In Sadya - the meals are served on Banana leaf. It is folded and closed once the meal is finished. Closing the leaf towards you signify - complete satisfaction with the food and closing it away would mean a signal to the cooks that it needs improvement.
The usual items in a Sadya
Rice : Its the main item in a sadya. It is always the Kerala red rice (semi-polished) whis is used for Sadya
Jaggery Chips and Banana Chips
Rasam : A watery dish made of tamarind, tomatoes, and spices like black pepper, asafoetida, coriander, chili pepper, etc. It is very spicy in taste and aids in digestion. Although in some regions Rasam is not counted as part of Sadya.
Koottukari / Erissery : One or two vegetables like banana and coconut with a hot and sweet taste.
Pachadi : A sweet form of kichadi, but made with pineapple, grapes and coconut.
Puliyinchi : A dish of paste like consistency made of ginger, tamarind, green chilies, and jaggery.
Pappadam: Made with lentil flour, it is crispy and can be eaten as an appetizer.
These side dishes are followed by desserts like Prathaman and Payasams.
Prathaman is a sweet dish in the form of a thick liquid; similar to payasam, but with more variety in terms of ingredients and more elaborately made. It is made with white sugar or jaggery to which milk or coconut milk is added.
- Palada prathaman is made of flakes of cooked rice, milk, and sugar.
- Pazha prathaman is made of cooked "nendra" plantain in jaggery and coconut milk.
- Gothambu prathaman is made of broken wheat.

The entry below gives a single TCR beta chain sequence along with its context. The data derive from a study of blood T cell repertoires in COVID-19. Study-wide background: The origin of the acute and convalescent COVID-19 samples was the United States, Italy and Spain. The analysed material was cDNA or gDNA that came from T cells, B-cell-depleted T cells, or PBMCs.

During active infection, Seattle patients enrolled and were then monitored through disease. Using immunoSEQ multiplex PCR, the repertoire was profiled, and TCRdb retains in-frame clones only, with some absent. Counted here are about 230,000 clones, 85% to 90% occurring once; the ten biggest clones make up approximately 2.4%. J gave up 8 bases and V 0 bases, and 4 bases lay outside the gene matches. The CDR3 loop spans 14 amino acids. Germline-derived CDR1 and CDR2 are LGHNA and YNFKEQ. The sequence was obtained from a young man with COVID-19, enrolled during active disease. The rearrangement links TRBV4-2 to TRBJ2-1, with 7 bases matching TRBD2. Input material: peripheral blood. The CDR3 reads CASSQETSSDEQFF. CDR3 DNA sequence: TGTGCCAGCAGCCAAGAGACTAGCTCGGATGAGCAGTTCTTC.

- Parippu prathaman is made of green gram.
- Chakka prathaman is made of jackfruit.
- Kadala prathaman is made from black gram.
Glossary of ingredients
- Yam: Chena
- Taro: Chembu
- Asafoetida : Kayam
- Ash gourd : Kumbalanga
- Banana : Vaazhakka/pazham
- Bengal gram : Mani Kadala (Kadalakka)
- Bitter gourd : Kaippakka (Pavakka)
- Black gram : Uzhunnu
- Cabbage : Muttagoosu
- Cardamom : Elakkaya
- Cashew nut : Kashuvandi paruppu
- Green Chili Pepper : Pacha mulaku
- Turmeric : Manjal
- Coconut : Nalikeram or Thenga
- Coconut oil : Velichenna
- Coriander : Malli or Kothumalli
- Dates : Eenthappazham or kayakka
- Cowpea : Van Payar
- Cumin : Jeeragam
- Drumstick : Muringakkaya
- Egg plant (Brinjal) : Vazhuthinanga
- Fenugreek : Uluva
- Fennel : Perinjeeragam
- Mung bean : Cherupayar
- Garlic : Veluthulli
- Ghee : Nei
- Butter : Venna
- Cheese : Paalkkatty
- Ginger : Inji
- Groundnut oil : Kadalayenna
- Jack fruit : Chakkha
- Mango : Manga
- Lemon : Cherunarrenga
- Orange : Madhuranarrenga
- Gooseberry : Nellikka
- Jaggery : Sarkara (vellam)
- Milk : Paal
- Okra: Vendakka
- Onion : Ulli
- Shallot : cheriya ulli or chuvanna ulli
- Black pepper : Kuru mulaku
- Pea : Payar
- Pineapple : KaithaChakka
- Plantain : Nendrakka
- Potato : Urulakkizhangu
- Pumpkin : Matthan
- Raisin : Unakka mundiri
- Spinach : Cheera
- Salt : Uppu
- Chili powder : Mulaku podi
- Turmeric powder : Manjal podi
- Sesame oil : Ellenna or Nallenna
- Sugar : Panchasara
- Tamarind : Puli
- Tomato : Thakkaali
- Tapioca : Kappa or Kolli or Poolla or Cheeni
- Oil : Enna
Media related to Sadya at Wikimedia Commons
- Kerala's Slow Food; The Indian banana leaf banquet that tastes like home by Shahnaz Habib AFAR March/ April 2014 page 49